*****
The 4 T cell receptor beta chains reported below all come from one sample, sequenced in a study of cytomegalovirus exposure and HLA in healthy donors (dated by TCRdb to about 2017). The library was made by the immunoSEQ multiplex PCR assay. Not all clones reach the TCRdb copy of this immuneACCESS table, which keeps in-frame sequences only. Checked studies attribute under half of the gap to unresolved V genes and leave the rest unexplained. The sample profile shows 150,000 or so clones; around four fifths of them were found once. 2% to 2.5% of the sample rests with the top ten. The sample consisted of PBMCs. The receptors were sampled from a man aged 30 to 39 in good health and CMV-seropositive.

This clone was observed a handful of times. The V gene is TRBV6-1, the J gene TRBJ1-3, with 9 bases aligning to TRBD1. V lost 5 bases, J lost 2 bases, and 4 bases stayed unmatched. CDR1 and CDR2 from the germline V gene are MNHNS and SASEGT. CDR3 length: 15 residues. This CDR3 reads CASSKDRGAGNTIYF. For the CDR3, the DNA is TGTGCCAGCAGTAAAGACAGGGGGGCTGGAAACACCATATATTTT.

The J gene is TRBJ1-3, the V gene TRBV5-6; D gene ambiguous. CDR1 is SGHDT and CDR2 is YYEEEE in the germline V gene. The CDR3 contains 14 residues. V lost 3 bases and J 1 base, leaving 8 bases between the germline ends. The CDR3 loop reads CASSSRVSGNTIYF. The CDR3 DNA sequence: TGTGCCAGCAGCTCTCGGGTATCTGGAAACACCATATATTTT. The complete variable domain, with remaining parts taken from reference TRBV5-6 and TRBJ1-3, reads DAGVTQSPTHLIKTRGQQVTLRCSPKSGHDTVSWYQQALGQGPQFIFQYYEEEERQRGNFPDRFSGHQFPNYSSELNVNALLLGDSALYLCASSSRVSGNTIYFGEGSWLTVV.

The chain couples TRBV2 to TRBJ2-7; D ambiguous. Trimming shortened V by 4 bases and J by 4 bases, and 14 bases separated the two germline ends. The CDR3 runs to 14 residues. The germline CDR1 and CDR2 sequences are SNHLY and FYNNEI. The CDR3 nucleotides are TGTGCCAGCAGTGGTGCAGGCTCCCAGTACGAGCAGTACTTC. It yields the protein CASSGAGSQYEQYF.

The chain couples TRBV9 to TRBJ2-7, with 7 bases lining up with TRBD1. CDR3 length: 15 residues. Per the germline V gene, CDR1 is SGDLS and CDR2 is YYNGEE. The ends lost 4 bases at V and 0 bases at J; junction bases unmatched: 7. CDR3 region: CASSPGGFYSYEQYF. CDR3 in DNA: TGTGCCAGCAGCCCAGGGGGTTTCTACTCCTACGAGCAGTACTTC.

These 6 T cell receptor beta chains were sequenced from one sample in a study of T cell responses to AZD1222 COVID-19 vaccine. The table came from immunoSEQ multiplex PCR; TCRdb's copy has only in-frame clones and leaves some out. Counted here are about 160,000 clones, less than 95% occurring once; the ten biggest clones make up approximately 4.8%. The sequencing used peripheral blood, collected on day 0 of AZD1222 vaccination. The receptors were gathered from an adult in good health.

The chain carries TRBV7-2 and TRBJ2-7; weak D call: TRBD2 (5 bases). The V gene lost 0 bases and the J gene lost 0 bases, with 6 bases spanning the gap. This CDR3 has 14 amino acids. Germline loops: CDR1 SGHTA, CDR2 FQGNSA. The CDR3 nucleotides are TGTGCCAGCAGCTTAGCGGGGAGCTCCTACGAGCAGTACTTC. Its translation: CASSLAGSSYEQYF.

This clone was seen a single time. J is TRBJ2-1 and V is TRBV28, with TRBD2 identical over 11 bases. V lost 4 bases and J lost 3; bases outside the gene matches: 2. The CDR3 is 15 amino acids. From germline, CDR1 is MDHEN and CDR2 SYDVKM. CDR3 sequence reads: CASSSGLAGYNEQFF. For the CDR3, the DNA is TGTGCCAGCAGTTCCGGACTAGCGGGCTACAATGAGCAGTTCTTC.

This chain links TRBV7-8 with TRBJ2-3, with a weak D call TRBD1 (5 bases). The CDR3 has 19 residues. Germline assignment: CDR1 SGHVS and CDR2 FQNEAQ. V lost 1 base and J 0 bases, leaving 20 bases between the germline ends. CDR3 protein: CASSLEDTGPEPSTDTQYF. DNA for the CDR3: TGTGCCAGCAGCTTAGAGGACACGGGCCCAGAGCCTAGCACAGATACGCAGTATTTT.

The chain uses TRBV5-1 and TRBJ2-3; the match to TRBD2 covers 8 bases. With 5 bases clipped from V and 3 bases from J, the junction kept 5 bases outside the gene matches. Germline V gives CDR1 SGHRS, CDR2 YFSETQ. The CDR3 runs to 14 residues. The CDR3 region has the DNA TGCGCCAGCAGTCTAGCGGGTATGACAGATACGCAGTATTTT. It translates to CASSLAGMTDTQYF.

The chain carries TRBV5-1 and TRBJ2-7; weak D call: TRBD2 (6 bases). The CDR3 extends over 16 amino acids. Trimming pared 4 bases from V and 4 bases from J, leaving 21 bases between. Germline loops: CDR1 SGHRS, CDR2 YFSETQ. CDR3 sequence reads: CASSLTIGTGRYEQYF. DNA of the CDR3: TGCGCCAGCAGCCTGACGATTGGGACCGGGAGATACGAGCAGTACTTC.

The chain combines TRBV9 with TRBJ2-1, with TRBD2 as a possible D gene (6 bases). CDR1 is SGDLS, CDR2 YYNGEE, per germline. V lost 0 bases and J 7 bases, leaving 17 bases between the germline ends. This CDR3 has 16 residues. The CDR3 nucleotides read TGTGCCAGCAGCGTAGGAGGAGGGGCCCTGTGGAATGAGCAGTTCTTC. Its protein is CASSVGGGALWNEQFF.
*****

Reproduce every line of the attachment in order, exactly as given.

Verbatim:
The 4 T cell receptor beta chains reported below all come from one sample, sequenced in a study of cytomegalovirus exposure and HLA in healthy donors (dated by TCRdb to about 2017). The library was made by the immunoSEQ multiplex PCR assay. Not all clones reach the TCRdb copy of this immuneACCESS table, which keeps in-frame sequences only. Checked studies attribute under half of the gap to unresolved V genes and leave the rest unexplained. The sample profile shows 150,000 or so clones; around four fifths of them were found once. 2% to 2.5% of the sample rests with the top ten. The sample consisted of PBMCs. The receptors were sampled from a man aged 30 to 39 in good health and CMV-seropositive.

This clone was observed a handful of times. The V gene is TRBV6-1, the J gene TRBJ1-3, with 9 bases aligning to TRBD1. V lost 5 bases, J lost 2 bases, and 4 bases stayed unmatched. CDR1 and CDR2 from the germline V gene are MNHNS and SASEGT. CDR3 length: 15 residues. This CDR3 reads CASSKDRGAGNTIYF. For the CDR3, the DNA is TGTGCCAGCAGTAAAGACAGGGGGGCTGGAAACACCATATATTTT.

The J gene is TRBJ1-3, the V gene TRBV5-6; D gene ambiguous. CDR1 is SGHDT and CDR2 is YYEEEE in the germline V gene. The CDR3 contains 14 residues. V lost 3 bases and J 1 base, leaving 8 bases between the germline ends. The CDR3 loop reads CASSSRVSGNTIYF. The CDR3 DNA sequence: TGTGCCAGCAGCTCTCGGGTATCTGGAAACACCATATATTTT. The complete variable domain, with remaining parts taken from reference TRBV5-6 and TRBJ1-3, reads DAGVTQSPTHLIKTRGQQVTLRCSPKSGHDTVSWYQQALGQGPQFIFQYYEEEERQRGNFPDRFSGHQFPNYSSELNVNALLLGDSALYLCASSSRVSGNTIYFGEGSWLTVV.

The chain couples TRBV2 to TRBJ2-7; D ambiguous. Trimming shortened V by 4 bases and J by 4 bases, and 14 bases separated the two germline ends. The CDR3 runs to 14 residues. The germline CDR1 and CDR2 sequences are SNHLY and FYNNEI. The CDR3 nucleotides are TGTGCCAGCAGTGGTGCAGGCTCCCAGTACGAGCAGTACTTC. It yields the protein CASSGAGSQYEQYF.

The chain couples TRBV9 to TRBJ2-7, with 7 bases lining up with TRBD1. CDR3 length: 15 residues. Per the germline V gene, CDR1 is SGDLS and CDR2 is YYNGEE. The ends lost 4 bases at V and 0 bases at J; junction bases unmatched: 7. CDR3 region: CASSPGGFYSYEQYF. CDR3 in DNA: TGTGCCAGCAGCCCAGGGGGTTTCTACTCCTACGAGCAGTACTTC.

These 6 T cell receptor beta chains were sequenced from one sample in a study of T cell responses to AZD1222 COVID-19 vaccine. The table came from immunoSEQ multiplex PCR; TCRdb's copy has only in-frame clones and leaves some out. Counted here are about 160,000 clones, less than 95% occurring once; the ten biggest clones make up approximately 4.8%. The sequencing used peripheral blood, collected on day 0 of AZD1222 vaccination. The receptors were gathered from an adult in good health.

The chain carries TRBV7-2 and TRBJ2-7; weak D call: TRBD2 (5 bases). The V gene lost 0 bases and the J gene lost 0 bases, with 6 bases spanning the gap. This CDR3 has 14 amino acids. Germline loops: CDR1 SGHTA, CDR2 FQGNSA. The CDR3 nucleotides are TGTGCCAGCAGCTTAGCGGGGAGCTCCTACGAGCAGTACTTC. Its translation: CASSLAGSSYEQYF.

This clone was seen a single time. J is TRBJ2-1 and V is TRBV28, with TRBD2 identical over 11 bases. V lost 4 bases and J lost 3; bases outside the gene matches: 2. The CDR3 is 15 amino acids. From germline, CDR1 is MDHEN and CDR2 SYDVKM. CDR3 sequence reads: CASSSGLAGYNEQFF. For the CDR3, the DNA is TGTGCCAGCAGTTCCGGACTAGCGGGCTACAATGAGCAGTTCTTC.

This chain links TRBV7-8 with TRBJ2-3, with a weak D call TRBD1 (5 bases). The CDR3 has 19 residues. Germline assignment: CDR1 SGHVS and CDR2 FQNEAQ. V lost 1 base and J 0 bases, leaving 20 bases between the germline ends. CDR3 protein: CASSLEDTGPEPSTDTQYF. DNA for the CDR3: TGTGCCAGCAGCTTAGAGGACACGGGCCCAGAGCCTAGCACAGATACGCAGTATTTT.

The chain uses TRBV5-1 and TRBJ2-3; the match to TRBD2 covers 8 bases. With 5 bases clipped from V and 3 bases from J, the junction kept 5 bases outside the gene matches. Germline V gives CDR1 SGHRS, CDR2 YFSETQ. The CDR3 runs to 14 residues. The CDR3 region has the DNA TGCGCCAGCAGTCTAGCGGGTATGACAGATACGCAGTATTTT. It translates to CASSLAGMTDTQYF.

The chain carries TRBV5-1 and TRBJ2-7; weak D call: TRBD2 (6 bases). The CDR3 extends over 16 amino acids. Trimming pared 4 bases from V and 4 bases from J, leaving 21 bases between. Germline loops: CDR1 SGHRS, CDR2 YFSETQ. CDR3 sequence reads: CASSLTIGTGRYEQYF. DNA of the CDR3: TGCGCCAGCAGCCTGACGATTGGGACCGGGAGATACGAGCAGTACTTC.

The chain combines TRBV9 with TRBJ2-1, with TRBD2 as a possible D gene (6 bases). CDR1 is SGDLS, CDR2 YYNGEE, per germline. V lost 0 bases and J 7 bases, leaving 17 bases between the germline ends. This CDR3 has 16 residues. The CDR3 nucleotides read TGTGCCAGCAGCGTAGGAGGAGGGGCCCTGTGGAATGAGCAGTTCTTC. Its protein is CASSVGGGALWNEQFF.